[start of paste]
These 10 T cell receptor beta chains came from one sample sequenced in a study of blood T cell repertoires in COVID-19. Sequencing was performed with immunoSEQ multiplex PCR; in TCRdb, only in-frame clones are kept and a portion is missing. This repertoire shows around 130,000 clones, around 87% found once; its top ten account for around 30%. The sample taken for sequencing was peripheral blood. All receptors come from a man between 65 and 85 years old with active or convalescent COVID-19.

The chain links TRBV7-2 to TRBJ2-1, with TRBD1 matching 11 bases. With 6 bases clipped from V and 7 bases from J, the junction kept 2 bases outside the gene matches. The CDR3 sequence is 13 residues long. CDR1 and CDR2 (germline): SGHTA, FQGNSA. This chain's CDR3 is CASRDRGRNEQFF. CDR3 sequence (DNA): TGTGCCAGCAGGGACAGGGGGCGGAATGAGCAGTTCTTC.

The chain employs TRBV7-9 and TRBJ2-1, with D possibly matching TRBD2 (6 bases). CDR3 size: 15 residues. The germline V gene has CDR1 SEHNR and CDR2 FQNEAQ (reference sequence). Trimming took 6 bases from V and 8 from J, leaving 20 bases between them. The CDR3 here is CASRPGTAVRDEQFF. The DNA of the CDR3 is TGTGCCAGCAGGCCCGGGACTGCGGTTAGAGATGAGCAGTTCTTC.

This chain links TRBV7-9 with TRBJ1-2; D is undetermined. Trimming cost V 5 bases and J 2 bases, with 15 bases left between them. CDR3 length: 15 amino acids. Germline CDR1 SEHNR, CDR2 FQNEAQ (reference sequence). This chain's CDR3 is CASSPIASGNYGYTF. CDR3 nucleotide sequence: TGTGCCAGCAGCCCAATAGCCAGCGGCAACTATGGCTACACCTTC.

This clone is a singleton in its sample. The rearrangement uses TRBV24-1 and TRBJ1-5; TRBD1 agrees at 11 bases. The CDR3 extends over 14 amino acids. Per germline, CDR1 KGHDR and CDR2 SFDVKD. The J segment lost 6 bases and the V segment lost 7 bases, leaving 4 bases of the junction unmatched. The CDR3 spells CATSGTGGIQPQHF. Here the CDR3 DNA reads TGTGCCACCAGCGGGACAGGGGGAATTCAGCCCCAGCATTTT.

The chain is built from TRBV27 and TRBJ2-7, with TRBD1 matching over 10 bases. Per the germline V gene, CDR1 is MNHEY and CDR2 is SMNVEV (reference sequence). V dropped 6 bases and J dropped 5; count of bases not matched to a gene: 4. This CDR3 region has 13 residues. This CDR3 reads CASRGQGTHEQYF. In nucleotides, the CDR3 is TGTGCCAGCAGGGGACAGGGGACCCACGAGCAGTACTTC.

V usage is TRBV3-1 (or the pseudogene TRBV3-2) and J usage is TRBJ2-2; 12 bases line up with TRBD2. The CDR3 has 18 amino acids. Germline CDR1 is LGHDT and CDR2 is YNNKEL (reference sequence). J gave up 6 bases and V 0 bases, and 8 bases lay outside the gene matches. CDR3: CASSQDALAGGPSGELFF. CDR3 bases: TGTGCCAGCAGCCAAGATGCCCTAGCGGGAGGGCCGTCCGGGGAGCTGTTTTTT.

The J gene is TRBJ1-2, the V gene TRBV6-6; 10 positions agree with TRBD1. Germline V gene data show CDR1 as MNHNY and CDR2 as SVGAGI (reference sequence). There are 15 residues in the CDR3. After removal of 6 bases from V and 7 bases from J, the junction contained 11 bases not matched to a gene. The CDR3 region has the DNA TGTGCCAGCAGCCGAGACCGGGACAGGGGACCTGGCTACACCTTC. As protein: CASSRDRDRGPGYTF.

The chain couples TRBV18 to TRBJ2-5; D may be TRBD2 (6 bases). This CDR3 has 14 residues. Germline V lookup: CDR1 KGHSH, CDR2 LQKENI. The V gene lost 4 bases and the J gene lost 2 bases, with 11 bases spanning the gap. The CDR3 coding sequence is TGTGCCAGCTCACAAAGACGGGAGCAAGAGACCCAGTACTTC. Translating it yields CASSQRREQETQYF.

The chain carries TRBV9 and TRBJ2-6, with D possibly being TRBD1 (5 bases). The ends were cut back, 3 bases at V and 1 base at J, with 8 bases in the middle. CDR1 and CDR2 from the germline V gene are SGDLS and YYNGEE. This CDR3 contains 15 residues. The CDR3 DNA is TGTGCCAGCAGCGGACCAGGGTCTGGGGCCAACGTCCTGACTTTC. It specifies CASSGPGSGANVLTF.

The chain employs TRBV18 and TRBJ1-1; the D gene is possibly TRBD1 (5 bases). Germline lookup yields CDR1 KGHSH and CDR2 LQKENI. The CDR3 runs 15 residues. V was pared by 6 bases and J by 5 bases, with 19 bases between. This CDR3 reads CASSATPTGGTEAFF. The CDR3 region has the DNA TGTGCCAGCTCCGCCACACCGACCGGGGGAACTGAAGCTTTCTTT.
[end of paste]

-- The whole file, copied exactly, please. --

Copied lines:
These 10 T cell receptor beta chains came from one sample sequenced in a study of blood T cell repertoires in COVID-19. Sequencing was performed with immunoSEQ multiplex PCR; in TCRdb, only in-frame clones are kept and a portion is missing. This repertoire shows around 130,000 clones, around 87% found once; its top ten account for around 30%. The sample taken for sequencing was peripheral blood. All receptors come from a man between 65 and 85 years old with active or convalescent COVID-19.

The chain links TRBV7-2 to TRBJ2-1, with TRBD1 matching 11 bases. With 6 bases clipped from V and 7 bases from J, the junction kept 2 bases outside the gene matches. The CDR3 sequence is 13 residues long. CDR1 and CDR2 (germline): SGHTA, FQGNSA. This chain's CDR3 is CASRDRGRNEQFF. CDR3 sequence (DNA): TGTGCCAGCAGGGACAGGGGGCGGAATGAGCAGTTCTTC.

The chain employs TRBV7-9 and TRBJ2-1, with D possibly matching TRBD2 (6 bases). CDR3 size: 15 residues. The germline V gene has CDR1 SEHNR and CDR2 FQNEAQ (reference sequence). Trimming took 6 bases from V and 8 from J, leaving 20 bases between them. The CDR3 here is CASRPGTAVRDEQFF. The DNA of the CDR3 is TGTGCCAGCAGGCCCGGGACTGCGGTTAGAGATGAGCAGTTCTTC.

This chain links TRBV7-9 with TRBJ1-2; D is undetermined. Trimming cost V 5 bases and J 2 bases, with 15 bases left between them. CDR3 length: 15 amino acids. Germline CDR1 SEHNR, CDR2 FQNEAQ (reference sequence). This chain's CDR3 is CASSPIASGNYGYTF. CDR3 nucleotide sequence: TGTGCCAGCAGCCCAATAGCCAGCGGCAACTATGGCTACACCTTC.

This clone is a singleton in its sample. The rearrangement uses TRBV24-1 and TRBJ1-5; TRBD1 agrees at 11 bases. The CDR3 extends over 14 amino acids. Per germline, CDR1 KGHDR and CDR2 SFDVKD. The J segment lost 6 bases and the V segment lost 7 bases, leaving 4 bases of the junction unmatched. The CDR3 spells CATSGTGGIQPQHF. Here the CDR3 DNA reads TGTGCCACCAGCGGGACAGGGGGAATTCAGCCCCAGCATTTT.

The chain is built from TRBV27 and TRBJ2-7, with TRBD1 matching over 10 bases. Per the germline V gene, CDR1 is MNHEY and CDR2 is SMNVEV (reference sequence). V dropped 6 bases and J dropped 5; count of bases not matched to a gene: 4. This CDR3 region has 13 residues. This CDR3 reads CASRGQGTHEQYF. In nucleotides, the CDR3 is TGTGCCAGCAGGGGACAGGGGACCCACGAGCAGTACTTC.

V usage is TRBV3-1 (or the pseudogene TRBV3-2) and J usage is TRBJ2-2; 12 bases line up with TRBD2. The CDR3 has 18 amino acids. Germline CDR1 is LGHDT and CDR2 is YNNKEL (reference sequence). J gave up 6 bases and V 0 bases, and 8 bases lay outside the gene matches. CDR3: CASSQDALAGGPSGELFF. CDR3 bases: TGTGCCAGCAGCCAAGATGCCCTAGCGGGAGGGCCGTCCGGGGAGCTGTTTTTT.

The J gene is TRBJ1-2, the V gene TRBV6-6; 10 positions agree with TRBD1. Germline V gene data show CDR1 as MNHNY and CDR2 as SVGAGI (reference sequence). There are 15 residues in the CDR3. After removal of 6 bases from V and 7 bases from J, the junction contained 11 bases not matched to a gene. The CDR3 region has the DNA TGTGCCAGCAGCCGAGACCGGGACAGGGGACCTGGCTACACCTTC. As protein: CASSRDRDRGPGYTF.

The chain couples TRBV18 to TRBJ2-5; D may be TRBD2 (6 bases). This CDR3 has 14 residues. Germline V lookup: CDR1 KGHSH, CDR2 LQKENI. The V gene lost 4 bases and the J gene lost 2 bases, with 11 bases spanning the gap. The CDR3 coding sequence is TGTGCCAGCTCACAAAGACGGGAGCAAGAGACCCAGTACTTC. Translating it yields CASSQRREQETQYF.

The chain carries TRBV9 and TRBJ2-6, with D possibly being TRBD1 (5 bases). The ends were cut back, 3 bases at V and 1 base at J, with 8 bases in the middle. CDR1 and CDR2 from the germline V gene are SGDLS and YYNGEE. This CDR3 contains 15 residues. The CDR3 DNA is TGTGCCAGCAGCGGACCAGGGTCTGGGGCCAACGTCCTGACTTTC. It specifies CASSGPGSGANVLTF.

The chain employs TRBV18 and TRBJ1-1; the D gene is possibly TRBD1 (5 bases). Germline lookup yields CDR1 KGHSH and CDR2 LQKENI. The CDR3 runs 15 residues. V was pared by 6 bases and J by 5 bases, with 19 bases between. This CDR3 reads CASSATPTGGTEAFF. The CDR3 region has the DNA TGTGCCAGCTCCGCCACACCGACCGGGGGAACTGAAGCTTTCTTT.